Don't blame democracy
Ordinarily the Wall Street Journal makes sense. You might not agree with every editorial, but even when you disagree you can recognize that they've made a logical case.
But in this editorial piece about the Rocco Buttiglione affair in the European Union, the Wall Street Journal Europe just doesn't make sense. The argument seems to be that the European parliament scored a victory for democracy by rejecting Buttiglione's nomination as European justice commissioner-- not because the people would have approved that decision, but because they probably didn't approve it, and will therefore be more likely to vote in the next elections for the European parliament, which are four years away. Huh?
You might say (and I think, actually, this is what the WSJ-Europe really means) that the rejection of Buttiglione shows that the European parliament is taking a firm hand, exercising real authority. That much is true. But a victory for democracy, it's not.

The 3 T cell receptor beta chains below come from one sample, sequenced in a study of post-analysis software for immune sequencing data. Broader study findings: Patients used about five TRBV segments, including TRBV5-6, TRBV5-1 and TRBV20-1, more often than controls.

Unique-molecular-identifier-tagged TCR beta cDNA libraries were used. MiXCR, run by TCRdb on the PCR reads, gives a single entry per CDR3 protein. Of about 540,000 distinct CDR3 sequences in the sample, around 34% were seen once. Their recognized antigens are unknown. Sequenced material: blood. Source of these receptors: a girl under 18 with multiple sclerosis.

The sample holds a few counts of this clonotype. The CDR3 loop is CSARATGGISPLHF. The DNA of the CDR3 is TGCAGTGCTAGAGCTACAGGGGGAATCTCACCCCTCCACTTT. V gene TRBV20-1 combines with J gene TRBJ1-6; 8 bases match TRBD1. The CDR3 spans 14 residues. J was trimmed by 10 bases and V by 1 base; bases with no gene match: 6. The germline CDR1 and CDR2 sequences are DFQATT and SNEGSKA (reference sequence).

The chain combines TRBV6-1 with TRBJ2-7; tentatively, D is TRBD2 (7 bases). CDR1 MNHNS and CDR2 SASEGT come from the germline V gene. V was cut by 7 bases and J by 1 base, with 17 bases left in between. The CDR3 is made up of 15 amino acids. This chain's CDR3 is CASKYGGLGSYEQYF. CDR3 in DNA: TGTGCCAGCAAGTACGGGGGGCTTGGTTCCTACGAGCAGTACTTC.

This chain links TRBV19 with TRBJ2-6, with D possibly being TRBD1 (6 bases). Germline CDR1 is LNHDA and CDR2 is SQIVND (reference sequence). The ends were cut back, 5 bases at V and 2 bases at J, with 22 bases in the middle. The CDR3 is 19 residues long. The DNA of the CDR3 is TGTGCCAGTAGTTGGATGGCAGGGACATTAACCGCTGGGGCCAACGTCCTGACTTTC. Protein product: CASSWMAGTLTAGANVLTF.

An appeal from our founder, Dr. Jeffrey Mirus:
Dear reader: If you found the information on this page helpful in your pursuit of a better Catholic life, please support our work with a donation. Your donation will help us reach five million Truth-seeking readers worldwide this year. Thank you!
Our Fall Campaign
Progress toward our final 2013 goal ($26,829 to go, assuming receipt of matching funds):
All comments are moderated. To lighten our editing burden, only current donors are allowed to Sound Off. If you are a donor, log in to see the comment form; otherwise please support our work, and Sound Off!